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COUNTERPUNCH LETTERS : An Artist Reflects Society

August 10, 1992

Ice-T's "Body Count" is not rap, but rock music, as the artist has tirelessly pointed out to the media. Nonetheless, Kuehl calls it rap. Presumably because Ice-T is African-American, his music must be rap: i.e., black = rap. Kuehl then denounces Ice-T for his sexist lyrics, saying his misogyny should receive more attention. Kuehl hopes people will realize that "rap music is really rape music."

Describing Ice-T's music as rap was the first sign of Kuehl's racist blunders. Far worse is her cleverly turned phrase that "rap music is rape music." It should shock anyone opposed to racial prejudice, since it employs one of society's most racist myths regarding black men's relationship to (white) women.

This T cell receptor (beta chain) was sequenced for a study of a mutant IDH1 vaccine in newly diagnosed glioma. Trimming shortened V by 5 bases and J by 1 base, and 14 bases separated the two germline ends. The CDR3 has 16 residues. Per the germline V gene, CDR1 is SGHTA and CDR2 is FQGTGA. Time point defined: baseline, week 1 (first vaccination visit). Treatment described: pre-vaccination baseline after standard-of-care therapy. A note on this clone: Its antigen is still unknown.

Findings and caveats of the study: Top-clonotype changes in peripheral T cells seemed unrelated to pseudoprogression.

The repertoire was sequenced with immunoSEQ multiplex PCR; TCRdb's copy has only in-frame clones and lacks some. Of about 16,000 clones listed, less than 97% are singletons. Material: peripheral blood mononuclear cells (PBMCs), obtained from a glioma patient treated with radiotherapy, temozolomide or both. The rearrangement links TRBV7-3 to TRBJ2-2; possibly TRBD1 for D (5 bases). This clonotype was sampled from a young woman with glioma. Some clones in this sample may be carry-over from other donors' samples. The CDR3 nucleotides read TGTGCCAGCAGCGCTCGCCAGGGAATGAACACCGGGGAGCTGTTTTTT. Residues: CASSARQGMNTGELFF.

Many rock artists are guilty of sexism comparable to Ice-T's. As a feminist, I abhor the sexism in music of Ice-T or Guns N' Roses. But, perhaps because rock music is dominated by white artists, it does not receive condemnation from the likes of Kuehl.

I'm sure that a female rap artist such as Queen Latifah would object to naming her chosen art form "rape music," as would progressive (and male) artists in Disposable Heroes of Hiphoprisy. Kuehl should remove her racial blinders.

JULIE GREENE

Northridge

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